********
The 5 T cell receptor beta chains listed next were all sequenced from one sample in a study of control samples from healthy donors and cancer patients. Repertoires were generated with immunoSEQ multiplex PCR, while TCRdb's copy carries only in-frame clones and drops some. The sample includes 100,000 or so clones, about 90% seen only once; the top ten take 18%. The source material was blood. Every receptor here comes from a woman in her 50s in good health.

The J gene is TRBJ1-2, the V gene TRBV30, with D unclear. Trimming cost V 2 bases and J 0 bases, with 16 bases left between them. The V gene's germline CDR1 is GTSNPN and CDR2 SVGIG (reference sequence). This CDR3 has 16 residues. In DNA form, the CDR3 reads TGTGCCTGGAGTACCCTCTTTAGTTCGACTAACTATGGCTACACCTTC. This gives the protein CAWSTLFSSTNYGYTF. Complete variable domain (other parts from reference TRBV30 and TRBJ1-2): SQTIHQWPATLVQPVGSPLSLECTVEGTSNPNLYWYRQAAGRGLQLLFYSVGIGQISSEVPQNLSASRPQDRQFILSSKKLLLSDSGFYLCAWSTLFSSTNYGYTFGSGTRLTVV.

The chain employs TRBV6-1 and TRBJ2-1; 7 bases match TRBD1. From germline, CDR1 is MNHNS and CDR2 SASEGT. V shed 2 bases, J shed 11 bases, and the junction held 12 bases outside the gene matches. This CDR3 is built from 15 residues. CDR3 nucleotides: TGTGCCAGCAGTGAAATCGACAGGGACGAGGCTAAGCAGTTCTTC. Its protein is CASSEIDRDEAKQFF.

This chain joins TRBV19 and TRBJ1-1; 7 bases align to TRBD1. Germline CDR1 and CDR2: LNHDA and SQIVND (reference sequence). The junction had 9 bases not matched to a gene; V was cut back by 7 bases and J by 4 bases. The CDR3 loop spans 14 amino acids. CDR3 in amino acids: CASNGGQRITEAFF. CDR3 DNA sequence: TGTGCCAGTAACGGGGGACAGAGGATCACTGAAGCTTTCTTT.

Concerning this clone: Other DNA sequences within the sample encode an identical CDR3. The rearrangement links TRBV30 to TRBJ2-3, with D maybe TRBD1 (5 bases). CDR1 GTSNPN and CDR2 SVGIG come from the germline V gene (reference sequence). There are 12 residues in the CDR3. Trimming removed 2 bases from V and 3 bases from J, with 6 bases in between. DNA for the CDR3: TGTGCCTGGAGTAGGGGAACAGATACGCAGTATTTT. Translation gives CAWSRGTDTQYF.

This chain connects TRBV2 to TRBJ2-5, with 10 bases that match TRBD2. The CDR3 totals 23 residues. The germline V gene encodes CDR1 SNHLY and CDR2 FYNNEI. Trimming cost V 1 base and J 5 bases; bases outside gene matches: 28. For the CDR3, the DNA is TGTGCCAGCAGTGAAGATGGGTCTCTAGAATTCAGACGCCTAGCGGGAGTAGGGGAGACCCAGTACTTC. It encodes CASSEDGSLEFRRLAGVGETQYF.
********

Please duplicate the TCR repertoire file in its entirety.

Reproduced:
The 5 T cell receptor beta chains listed next were all sequenced from one sample in a study of control samples from healthy donors and cancer patients. Repertoires were generated with immunoSEQ multiplex PCR, while TCRdb's copy carries only in-frame clones and drops some. The sample includes 100,000 or so clones, about 90% seen only once; the top ten take 18%. The source material was blood. Every receptor here comes from a woman in her 50s in good health.

The J gene is TRBJ1-2, the V gene TRBV30, with D unclear. Trimming cost V 2 bases and J 0 bases, with 16 bases left between them. The V gene's germline CDR1 is GTSNPN and CDR2 SVGIG (reference sequence). This CDR3 has 16 residues. In DNA form, the CDR3 reads TGTGCCTGGAGTACCCTCTTTAGTTCGACTAACTATGGCTACACCTTC. This gives the protein CAWSTLFSSTNYGYTF. Complete variable domain (other parts from reference TRBV30 and TRBJ1-2): SQTIHQWPATLVQPVGSPLSLECTVEGTSNPNLYWYRQAAGRGLQLLFYSVGIGQISSEVPQNLSASRPQDRQFILSSKKLLLSDSGFYLCAWSTLFSSTNYGYTFGSGTRLTVV.

The chain employs TRBV6-1 and TRBJ2-1; 7 bases match TRBD1. From germline, CDR1 is MNHNS and CDR2 SASEGT. V shed 2 bases, J shed 11 bases, and the junction held 12 bases outside the gene matches. This CDR3 is built from 15 residues. CDR3 nucleotides: TGTGCCAGCAGTGAAATCGACAGGGACGAGGCTAAGCAGTTCTTC. Its protein is CASSEIDRDEAKQFF.

This chain joins TRBV19 and TRBJ1-1; 7 bases align to TRBD1. Germline CDR1 and CDR2: LNHDA and SQIVND (reference sequence). The junction had 9 bases not matched to a gene; V was cut back by 7 bases and J by 4 bases. The CDR3 loop spans 14 amino acids. CDR3 in amino acids: CASNGGQRITEAFF. CDR3 DNA sequence: TGTGCCAGTAACGGGGGACAGAGGATCACTGAAGCTTTCTTT.

Concerning this clone: Other DNA sequences within the sample encode an identical CDR3. The rearrangement links TRBV30 to TRBJ2-3, with D maybe TRBD1 (5 bases). CDR1 GTSNPN and CDR2 SVGIG come from the germline V gene (reference sequence). There are 12 residues in the CDR3. Trimming removed 2 bases from V and 3 bases from J, with 6 bases in between. DNA for the CDR3: TGTGCCTGGAGTAGGGGAACAGATACGCAGTATTTT. Translation gives CAWSRGTDTQYF.

This chain connects TRBV2 to TRBJ2-5, with 10 bases that match TRBD2. The CDR3 totals 23 residues. The germline V gene encodes CDR1 SNHLY and CDR2 FYNNEI. Trimming cost V 1 base and J 5 bases; bases outside gene matches: 28. For the CDR3, the DNA is TGTGCCAGCAGTGAAGATGGGTCTCTAGAATTCAGACGCCTAGCGGGAGTAGGGGAGACCCAGTACTTC. It encodes CASSEDGSLEFRRLAGVGETQYF.